2021 Tick, Tick... Boom! Lin-Manuel Miranda Cameo appearance
2022 Bros Nicholas Stoller
Hocus Pocus 2 Anne Fletcher additional lyrics / song and vocal producer


Year Title Notes
Saturday Night Live
1986 Comic Relief
Billy Crystal: Don't Get Me Started
1987 Billy Crystal: Don't Get Me Started - The Lost Minutes
1988 The Mondo Beyondo Show
1989 I, Martin Short, Goes Hollywood
What's Alan Watching?
1990 Billy Crystal: Midnight Train To Moscow
62nd Academy Awards
1991 63rd Academy Awards
1992 64th Academy Awards
The Tonight Show Starring Johnny Carson Episode: "Robin Williams/Bette Midler"
1993 65th Academy Awards
1997 69th Academy Awards
Bette Midler in Concert: Diva Las Vegas
1998 70th Academy Awards
From the Earth to the Moon Episode: "The Original Wives Club"
1999 Saturday Night Live 25th Anniversary Special
1999, 2002 South Park Composer (Episode: "Mr. Hankey's Christmas Classics")
Actor (Episode: "Cripple Fight")
1999 Get Bruce
1999 Jackie's Back
2000 72nd Academy Awards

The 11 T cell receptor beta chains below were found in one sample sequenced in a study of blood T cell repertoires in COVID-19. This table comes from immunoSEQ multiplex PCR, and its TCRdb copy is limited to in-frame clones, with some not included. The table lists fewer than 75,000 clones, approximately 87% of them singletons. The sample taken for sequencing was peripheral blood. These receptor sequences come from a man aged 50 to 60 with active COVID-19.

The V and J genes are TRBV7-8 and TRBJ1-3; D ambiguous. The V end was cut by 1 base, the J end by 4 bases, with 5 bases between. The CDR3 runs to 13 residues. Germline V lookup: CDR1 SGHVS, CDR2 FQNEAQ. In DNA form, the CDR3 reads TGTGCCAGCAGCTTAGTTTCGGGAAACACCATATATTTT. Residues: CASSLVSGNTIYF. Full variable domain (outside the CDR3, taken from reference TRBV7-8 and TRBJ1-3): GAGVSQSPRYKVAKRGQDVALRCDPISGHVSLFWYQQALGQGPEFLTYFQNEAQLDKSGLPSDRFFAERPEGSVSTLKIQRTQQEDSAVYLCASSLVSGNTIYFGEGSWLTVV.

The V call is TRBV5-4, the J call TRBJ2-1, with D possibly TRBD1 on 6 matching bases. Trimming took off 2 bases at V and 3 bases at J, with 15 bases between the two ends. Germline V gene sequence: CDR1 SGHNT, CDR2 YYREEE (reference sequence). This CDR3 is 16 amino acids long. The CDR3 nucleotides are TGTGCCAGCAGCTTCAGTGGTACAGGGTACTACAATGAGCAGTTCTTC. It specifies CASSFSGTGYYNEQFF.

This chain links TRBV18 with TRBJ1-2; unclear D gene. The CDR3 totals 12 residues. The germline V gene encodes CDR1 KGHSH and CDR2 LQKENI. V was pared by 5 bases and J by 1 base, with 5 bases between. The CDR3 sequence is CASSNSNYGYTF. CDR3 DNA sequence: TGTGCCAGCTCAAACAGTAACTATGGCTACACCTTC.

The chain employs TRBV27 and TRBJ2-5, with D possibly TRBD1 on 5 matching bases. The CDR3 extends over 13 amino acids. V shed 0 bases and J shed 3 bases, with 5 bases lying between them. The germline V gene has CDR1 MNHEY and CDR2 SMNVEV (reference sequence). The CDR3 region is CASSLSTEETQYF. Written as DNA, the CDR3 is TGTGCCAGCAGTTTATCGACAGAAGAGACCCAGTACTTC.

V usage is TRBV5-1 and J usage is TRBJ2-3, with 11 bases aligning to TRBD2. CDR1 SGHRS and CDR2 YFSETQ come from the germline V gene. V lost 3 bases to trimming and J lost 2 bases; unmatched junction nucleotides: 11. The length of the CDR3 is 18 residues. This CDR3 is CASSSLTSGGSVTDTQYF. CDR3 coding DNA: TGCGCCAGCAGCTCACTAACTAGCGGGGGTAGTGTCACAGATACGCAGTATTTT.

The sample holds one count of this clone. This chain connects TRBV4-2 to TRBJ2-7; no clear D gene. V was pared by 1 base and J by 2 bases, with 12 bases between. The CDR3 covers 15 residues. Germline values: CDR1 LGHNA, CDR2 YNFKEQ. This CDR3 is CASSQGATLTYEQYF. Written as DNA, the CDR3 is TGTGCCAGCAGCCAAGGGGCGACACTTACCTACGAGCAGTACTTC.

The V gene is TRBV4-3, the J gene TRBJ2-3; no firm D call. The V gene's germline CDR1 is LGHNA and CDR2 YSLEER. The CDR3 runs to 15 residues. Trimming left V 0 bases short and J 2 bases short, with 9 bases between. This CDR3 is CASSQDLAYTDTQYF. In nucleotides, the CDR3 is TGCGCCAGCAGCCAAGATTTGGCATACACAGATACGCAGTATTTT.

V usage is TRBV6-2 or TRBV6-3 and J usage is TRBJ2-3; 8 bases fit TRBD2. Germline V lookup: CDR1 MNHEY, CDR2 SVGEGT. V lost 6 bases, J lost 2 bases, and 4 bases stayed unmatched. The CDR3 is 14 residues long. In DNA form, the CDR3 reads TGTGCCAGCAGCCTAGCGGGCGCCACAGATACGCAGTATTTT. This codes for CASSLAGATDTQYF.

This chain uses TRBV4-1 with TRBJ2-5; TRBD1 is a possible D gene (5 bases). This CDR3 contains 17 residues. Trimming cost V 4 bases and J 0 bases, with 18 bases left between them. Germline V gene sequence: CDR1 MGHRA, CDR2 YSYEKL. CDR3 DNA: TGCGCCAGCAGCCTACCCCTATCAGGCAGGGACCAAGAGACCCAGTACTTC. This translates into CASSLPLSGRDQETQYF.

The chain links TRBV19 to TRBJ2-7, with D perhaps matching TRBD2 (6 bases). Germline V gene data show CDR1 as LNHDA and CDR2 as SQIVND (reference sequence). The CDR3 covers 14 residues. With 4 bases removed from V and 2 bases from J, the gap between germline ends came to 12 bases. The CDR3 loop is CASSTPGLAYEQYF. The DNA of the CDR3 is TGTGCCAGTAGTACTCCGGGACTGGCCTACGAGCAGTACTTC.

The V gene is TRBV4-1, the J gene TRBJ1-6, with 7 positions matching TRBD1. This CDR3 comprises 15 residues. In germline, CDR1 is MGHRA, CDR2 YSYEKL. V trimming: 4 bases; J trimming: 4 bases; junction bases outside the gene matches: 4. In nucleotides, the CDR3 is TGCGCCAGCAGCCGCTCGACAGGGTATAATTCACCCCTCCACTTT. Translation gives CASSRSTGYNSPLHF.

2001 61*
2002 Greg the Bunny
2003 Charlie Lawrence
The Score
2004 Biography Episode: "Bette Midler"
76th Academy Awards
2005 77th Academy Awards
2007 79th Academy Awards
2009 63rd Tony Awards
61st Primetime Emmy Awards
2010 82nd Academy Awards
The Kennedy Center Honors
2012 84th Academy Awards
2012–2013 Smash
2015 Saturday Night Live 40th Anniversary Special
87th Academy Awards
2016 Hairspray Live!
2020 Mariah Carey's Magical Christmas Special
2021 The Prince Episode: "School Musical Part 2"
Hawkeye 2 episodes
2023 Only Murders in the Building




Concert/cabaret work


Main article: List of awards and nominations received by Marc Shaiman

For his work as a composer and lyricist for films, television, and theatre, Shaiman has received numerous accolades including a Emmy Award, a Grammy Award and a Tony Award as well as nominations for 7 Academy Awards, two BAFTA Awards and two Golden Globe Awards. He earned the Hollywood Film Award for Outstanding Contribution to Music and Film in 2002.